A delightful game of contrasts was created by Franco-Brazilian architectural bureau Triptyque: The building itself has the unmistakable monolithic overall shape of a cube but despite its compact form it shows a playful lightness almost weightlessness as the marble cladding of a major portion of the cube morphs to glass unexpectedly.
The contrast creates suspense and invites beholders to have a look inside.
We are talking about the building Groenlândia in a street of the same name in one of São Paulo’s more refined areas. Originally, it had been dedicated to commercial use. The Triptyque architectural bureau was founded in 2007 in São Paulo, and got a branch in Paris one year later.
Actually the architecture realized in Groenlândia is a study in cut-outs and gaps in the façade:
whereas in the roof, they are long and narrow..,
… they are quadratic around the windows..,
… and in one case, the entire story seems to have been cut away leaving but the window fronts under the roof.
Note the corners in particular. A basin on the ground floor seems to begin in the interior of the building and extend out into the garden.
This is where inside and out seem to have lost their boundaries as have mass and weightlessness. Rarely has a building offered such a delightful dialog between glass (in the case of the windows and cut-out corners) and marble (on the façade and surrounding cladding).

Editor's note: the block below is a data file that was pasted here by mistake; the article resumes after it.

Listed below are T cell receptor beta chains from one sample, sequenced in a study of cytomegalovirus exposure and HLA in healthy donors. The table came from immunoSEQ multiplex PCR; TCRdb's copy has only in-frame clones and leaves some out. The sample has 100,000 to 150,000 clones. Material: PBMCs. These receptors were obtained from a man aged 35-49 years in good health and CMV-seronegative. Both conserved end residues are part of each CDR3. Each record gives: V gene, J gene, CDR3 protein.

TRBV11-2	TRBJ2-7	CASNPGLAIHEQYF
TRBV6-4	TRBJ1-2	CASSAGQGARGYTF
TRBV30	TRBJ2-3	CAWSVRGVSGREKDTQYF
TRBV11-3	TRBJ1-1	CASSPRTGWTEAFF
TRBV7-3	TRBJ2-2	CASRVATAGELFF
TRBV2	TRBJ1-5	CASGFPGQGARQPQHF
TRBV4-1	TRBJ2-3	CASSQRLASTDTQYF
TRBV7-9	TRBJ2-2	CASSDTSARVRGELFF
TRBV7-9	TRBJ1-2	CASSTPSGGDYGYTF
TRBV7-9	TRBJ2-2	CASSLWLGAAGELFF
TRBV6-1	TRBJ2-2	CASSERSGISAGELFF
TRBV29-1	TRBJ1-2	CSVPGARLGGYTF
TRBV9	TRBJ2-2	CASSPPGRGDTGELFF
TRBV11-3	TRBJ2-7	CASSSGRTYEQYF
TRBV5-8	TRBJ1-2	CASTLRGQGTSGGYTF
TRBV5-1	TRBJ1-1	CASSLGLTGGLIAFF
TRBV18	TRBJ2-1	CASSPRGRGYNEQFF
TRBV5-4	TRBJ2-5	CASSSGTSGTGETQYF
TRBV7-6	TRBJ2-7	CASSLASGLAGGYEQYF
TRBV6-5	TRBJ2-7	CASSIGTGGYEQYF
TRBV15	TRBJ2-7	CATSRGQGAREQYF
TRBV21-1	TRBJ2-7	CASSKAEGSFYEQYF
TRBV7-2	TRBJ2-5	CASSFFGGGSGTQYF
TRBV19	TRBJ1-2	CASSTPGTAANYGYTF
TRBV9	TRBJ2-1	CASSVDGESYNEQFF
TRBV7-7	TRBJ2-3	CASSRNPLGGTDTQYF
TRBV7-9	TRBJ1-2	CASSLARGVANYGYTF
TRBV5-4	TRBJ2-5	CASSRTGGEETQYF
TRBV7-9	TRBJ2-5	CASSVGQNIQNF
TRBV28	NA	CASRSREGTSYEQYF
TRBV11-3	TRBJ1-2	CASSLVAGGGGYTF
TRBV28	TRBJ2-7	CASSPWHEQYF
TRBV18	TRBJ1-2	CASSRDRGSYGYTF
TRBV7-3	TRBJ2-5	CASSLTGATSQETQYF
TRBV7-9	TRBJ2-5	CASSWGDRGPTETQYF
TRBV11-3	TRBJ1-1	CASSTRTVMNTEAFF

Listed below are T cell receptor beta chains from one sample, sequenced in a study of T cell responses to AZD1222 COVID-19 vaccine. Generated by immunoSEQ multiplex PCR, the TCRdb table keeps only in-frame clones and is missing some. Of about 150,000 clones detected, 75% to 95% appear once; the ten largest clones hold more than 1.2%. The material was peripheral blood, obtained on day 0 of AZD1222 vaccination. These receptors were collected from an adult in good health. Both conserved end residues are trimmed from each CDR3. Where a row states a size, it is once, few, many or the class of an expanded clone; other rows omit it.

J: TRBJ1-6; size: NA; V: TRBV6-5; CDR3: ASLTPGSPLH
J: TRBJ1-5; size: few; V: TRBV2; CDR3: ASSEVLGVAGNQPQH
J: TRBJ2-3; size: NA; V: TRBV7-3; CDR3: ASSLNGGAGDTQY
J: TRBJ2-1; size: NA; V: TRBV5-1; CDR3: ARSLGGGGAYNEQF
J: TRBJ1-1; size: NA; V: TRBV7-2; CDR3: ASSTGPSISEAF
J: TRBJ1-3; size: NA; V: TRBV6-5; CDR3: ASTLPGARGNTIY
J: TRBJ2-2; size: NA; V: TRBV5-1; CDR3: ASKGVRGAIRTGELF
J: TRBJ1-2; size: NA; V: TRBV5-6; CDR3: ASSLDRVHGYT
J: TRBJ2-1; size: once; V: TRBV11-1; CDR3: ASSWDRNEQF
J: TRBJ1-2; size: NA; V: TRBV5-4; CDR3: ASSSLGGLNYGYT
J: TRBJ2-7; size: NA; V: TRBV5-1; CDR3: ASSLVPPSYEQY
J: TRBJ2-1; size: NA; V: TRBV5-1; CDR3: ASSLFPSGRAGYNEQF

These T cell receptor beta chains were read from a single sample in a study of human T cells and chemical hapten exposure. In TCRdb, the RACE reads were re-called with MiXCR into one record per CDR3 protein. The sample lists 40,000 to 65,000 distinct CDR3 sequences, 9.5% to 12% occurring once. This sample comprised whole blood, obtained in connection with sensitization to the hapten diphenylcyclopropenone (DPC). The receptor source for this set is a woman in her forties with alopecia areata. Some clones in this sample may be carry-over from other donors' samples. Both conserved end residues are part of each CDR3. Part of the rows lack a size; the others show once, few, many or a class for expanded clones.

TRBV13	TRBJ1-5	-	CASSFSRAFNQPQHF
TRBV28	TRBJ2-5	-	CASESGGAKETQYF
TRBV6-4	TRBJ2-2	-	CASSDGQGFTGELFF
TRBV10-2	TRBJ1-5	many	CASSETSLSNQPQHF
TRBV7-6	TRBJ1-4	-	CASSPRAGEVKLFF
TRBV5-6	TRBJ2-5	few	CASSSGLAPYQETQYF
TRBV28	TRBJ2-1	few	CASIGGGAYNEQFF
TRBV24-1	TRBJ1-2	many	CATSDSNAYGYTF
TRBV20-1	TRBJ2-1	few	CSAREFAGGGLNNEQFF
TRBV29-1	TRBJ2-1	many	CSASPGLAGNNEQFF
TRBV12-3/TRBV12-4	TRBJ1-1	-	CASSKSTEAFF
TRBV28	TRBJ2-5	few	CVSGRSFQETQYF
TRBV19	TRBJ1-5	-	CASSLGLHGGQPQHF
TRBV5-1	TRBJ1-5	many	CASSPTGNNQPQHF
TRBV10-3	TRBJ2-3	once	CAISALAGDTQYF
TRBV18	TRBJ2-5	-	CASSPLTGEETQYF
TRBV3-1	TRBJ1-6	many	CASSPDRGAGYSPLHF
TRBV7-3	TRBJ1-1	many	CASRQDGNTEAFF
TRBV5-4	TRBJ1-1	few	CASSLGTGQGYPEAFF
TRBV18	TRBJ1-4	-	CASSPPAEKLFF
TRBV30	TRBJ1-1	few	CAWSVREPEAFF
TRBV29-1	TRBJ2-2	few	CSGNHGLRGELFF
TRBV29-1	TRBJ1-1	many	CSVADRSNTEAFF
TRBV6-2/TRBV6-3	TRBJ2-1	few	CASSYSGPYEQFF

But the highlight of the cut-out architecture has to be the 3 peep-hole windows, which pierce the front of the building.
The showcase windows are framed in massif stone but can nevertheless be opened and closed. The glass pane itself is set back a ways behind the front of the building which gives the impression of a floating wall, standing clear of the interior.
Another distinguishing factor is the lack of fencing or wall to the street. We asked the architects about this, in view of the notoriously high crime rate in Brazil. „We wanted to make a connection between the public space and the private space“, writes Margaux Triptyque. „There is street security in this district.“
In other words: the architecture reflects the ease of samba coupled with Parisian charm and far distant from the problems of urban Brazil.
The marble used originates from Brazil and carries the name Cahoeiro White. The type used here has strong blue and green veins. The stone is quarried in Espírito Santo by Mineração Santa Clara Company. Stone masonry was realized by Granicut Company.
Photos: Pedro Kok
(29.01.2015, USA: 01.29.2015)